Today, well... today is an interview day. Sort of. I will get a visit from a journalist writing for one of the most influential newspaper here, in the German part of Switzerland. We agreed to chat and discuss in my house, where you find my "atelier", and not in the factory "tauerville". I proposed both locations, but the more creative, fluid, environment of where some scented things actually happen was more interesting.
So there we go.
Home of the many little and larger aluminum bottles. I have quite some bottles there, in the atelier, as I do not always use up all reagents that I have in stock for production. Usually, some 10, 50 or 100 ml are left in the aluminum bottles, depending on the raw material (almost nothing left for rose oils, more left in iso E Super bottles). Sometimes, I transfer part of it into 30 ml dark flint glass. Sometimes I just let the aromachemicals and naturals there where they are: In their aluminum bottles.Thus, my bench where I mix experimental scents often looks like a chaotic assemblage of various bottles in all sizes and shapes.
The journalist will do a feature about niche perfume(rs) in Zurich, Switzerland, and so we will talk about artisanal perfumery, niche, and perfumers. Perfumers= the guy and girls designing scents. Usually over months, sweating, weaking up in the night with ideas, not sleeping well because the ideas proof wrong, and feeling uneasy and unhappy until they see a light on the horizon.
Actually, the concept of a PERFUMER, in my little world, becomes more and more important. I think it is not only "a nice gesture" to tell the world who the perfumer behind a scent actually is . I think it is just fair and honest. Especially in "niche". This is the comparison that I used the other day when discussing this "phenomen" in niche: It is like getting a painter to paint a picture for your living room. Once you got the picture made for you: You do not hang it up and pretend that it is your creation just because you told what you wish to see painted. Right?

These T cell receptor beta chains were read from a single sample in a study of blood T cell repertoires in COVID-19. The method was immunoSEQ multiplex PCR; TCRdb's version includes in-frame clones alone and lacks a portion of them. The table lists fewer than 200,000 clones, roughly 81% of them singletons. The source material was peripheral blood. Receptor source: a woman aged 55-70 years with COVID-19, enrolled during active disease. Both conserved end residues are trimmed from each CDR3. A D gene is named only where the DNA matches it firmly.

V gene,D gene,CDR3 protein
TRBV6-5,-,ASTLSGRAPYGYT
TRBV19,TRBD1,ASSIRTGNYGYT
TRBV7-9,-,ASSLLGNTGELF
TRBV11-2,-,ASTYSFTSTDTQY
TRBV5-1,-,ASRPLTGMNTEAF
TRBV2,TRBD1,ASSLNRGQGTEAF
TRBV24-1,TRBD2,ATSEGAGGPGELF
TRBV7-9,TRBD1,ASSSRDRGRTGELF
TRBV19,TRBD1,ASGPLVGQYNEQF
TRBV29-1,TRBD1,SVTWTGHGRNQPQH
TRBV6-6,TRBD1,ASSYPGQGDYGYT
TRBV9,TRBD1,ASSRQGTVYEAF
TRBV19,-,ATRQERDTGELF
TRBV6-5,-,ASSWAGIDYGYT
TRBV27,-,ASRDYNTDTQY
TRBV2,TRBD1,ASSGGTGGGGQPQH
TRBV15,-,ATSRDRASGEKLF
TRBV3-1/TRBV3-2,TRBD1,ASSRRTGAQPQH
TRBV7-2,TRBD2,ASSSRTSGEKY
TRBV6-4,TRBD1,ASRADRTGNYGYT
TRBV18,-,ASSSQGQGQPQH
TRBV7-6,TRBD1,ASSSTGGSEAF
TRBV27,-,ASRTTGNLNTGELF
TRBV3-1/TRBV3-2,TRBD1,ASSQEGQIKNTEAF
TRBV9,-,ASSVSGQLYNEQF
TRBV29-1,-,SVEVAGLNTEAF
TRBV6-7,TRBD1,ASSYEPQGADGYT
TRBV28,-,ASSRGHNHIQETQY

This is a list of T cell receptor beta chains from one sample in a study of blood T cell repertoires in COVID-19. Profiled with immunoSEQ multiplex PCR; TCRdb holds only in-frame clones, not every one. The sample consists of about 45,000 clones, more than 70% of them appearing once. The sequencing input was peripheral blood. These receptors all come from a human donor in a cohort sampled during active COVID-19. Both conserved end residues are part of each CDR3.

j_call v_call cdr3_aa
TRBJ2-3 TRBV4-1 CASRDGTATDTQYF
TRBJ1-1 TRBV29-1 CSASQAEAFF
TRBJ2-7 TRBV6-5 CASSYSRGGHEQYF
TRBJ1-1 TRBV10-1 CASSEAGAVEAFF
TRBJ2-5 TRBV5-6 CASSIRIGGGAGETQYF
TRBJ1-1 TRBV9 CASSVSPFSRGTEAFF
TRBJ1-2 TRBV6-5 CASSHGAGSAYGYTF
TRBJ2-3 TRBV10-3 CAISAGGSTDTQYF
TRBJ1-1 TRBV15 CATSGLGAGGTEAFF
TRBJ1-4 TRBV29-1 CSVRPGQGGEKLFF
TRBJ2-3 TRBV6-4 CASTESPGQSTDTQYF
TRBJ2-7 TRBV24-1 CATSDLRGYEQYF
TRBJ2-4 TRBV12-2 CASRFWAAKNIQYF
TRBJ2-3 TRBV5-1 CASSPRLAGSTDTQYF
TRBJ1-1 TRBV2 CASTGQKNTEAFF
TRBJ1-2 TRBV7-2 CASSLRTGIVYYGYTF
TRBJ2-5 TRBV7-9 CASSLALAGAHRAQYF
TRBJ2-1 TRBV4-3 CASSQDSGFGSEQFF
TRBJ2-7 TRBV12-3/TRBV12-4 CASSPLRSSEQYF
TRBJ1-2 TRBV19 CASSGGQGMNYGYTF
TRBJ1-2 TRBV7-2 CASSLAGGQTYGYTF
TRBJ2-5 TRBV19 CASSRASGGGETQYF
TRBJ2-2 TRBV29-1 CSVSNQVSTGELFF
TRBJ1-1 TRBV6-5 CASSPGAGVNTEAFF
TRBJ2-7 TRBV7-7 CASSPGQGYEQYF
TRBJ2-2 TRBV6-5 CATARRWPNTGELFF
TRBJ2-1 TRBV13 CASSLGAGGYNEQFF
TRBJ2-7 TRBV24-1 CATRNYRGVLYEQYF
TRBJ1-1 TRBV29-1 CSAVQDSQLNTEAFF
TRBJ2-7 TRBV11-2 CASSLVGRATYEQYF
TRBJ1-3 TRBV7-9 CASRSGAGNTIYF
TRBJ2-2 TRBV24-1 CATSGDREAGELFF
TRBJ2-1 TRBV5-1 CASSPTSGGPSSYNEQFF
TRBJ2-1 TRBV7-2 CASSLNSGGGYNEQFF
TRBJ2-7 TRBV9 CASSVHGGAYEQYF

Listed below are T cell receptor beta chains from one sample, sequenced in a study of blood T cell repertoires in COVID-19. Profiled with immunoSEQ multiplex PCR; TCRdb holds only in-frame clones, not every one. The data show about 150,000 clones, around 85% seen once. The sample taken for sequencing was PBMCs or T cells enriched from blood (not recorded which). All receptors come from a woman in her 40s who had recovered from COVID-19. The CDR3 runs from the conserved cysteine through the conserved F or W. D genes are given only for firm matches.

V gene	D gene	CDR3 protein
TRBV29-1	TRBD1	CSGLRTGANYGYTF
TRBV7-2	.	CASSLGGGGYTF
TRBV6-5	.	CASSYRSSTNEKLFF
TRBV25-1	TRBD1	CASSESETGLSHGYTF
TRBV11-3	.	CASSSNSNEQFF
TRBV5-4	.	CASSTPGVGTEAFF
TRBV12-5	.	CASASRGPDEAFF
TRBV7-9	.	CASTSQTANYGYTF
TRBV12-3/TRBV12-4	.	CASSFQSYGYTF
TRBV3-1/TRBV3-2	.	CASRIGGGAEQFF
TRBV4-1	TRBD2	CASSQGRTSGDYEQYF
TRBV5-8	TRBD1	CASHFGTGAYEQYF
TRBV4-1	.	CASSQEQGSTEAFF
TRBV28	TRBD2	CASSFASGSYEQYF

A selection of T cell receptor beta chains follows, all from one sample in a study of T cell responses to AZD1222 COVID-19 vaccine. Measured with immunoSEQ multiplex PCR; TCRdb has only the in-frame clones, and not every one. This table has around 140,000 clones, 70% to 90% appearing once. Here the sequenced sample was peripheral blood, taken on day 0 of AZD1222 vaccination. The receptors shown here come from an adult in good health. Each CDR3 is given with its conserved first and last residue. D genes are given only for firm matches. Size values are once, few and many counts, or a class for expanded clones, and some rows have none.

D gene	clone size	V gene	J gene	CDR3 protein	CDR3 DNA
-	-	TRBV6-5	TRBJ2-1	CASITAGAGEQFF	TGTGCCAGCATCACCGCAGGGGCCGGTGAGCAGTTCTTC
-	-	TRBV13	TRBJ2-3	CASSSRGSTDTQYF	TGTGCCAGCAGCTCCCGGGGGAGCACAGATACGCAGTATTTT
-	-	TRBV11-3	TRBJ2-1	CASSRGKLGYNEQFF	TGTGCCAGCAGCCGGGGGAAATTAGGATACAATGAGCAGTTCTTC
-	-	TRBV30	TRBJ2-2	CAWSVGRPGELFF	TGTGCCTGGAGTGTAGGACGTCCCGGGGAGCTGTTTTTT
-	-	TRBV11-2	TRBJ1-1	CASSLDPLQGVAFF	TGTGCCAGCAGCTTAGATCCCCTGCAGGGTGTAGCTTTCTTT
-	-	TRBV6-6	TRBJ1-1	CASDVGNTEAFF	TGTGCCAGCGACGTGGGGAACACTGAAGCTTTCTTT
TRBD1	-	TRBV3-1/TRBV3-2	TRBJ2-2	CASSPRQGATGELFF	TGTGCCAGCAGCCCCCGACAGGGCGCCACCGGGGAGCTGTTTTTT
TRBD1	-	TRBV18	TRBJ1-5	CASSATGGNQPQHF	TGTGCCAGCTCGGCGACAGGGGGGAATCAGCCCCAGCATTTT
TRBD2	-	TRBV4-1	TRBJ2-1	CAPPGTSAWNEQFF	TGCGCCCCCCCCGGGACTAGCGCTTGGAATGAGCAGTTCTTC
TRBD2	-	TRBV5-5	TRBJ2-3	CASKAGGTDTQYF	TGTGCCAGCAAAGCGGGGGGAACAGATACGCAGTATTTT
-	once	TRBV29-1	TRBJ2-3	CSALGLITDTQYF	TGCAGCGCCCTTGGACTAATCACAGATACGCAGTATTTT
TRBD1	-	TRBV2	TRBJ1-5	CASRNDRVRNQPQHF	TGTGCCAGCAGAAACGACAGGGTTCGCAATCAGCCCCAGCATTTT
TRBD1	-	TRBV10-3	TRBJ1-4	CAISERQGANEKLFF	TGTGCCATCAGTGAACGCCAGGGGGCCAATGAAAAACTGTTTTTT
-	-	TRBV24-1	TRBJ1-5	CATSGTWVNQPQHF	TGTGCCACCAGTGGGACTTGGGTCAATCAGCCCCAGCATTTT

Anyhow: We will talk a little bit about me and the creation of perfumes which is always nice, on one hand, on the other hand, always difficult, too. The world of perfumery, how I create, how my fluid, creative energy flows, and why some things are the way they are: This is difficult to explain. Usually, I refer to my being independent as one reason why. You know: No external money, no big buddies telling me what to do when and for whom. Or I refer to the raw materials. You know: (almost) no limits there. And even if my scents are 100% oud free (agarwood free), they tend to be sort of expensive... well , I guess you get the message.
But, here again: Looking at the details, things become complicated. You can easily create rubish with the most expensive materials. Well, maybe it is better to say: Using expensive naturals and synthetics may translate into scents that speak a different language. But still: You can still get rubish in different languages. So, it is not only about using expensive raw materials, partly yes, but not only.
I guess this is part of the mysterium behind some perfumes: They are created with a few dozens of ingredients, all added in well defined portions, following a recipe. The result is bigger then the sum of the ingredients and is a mirror of the creative universe of its creator.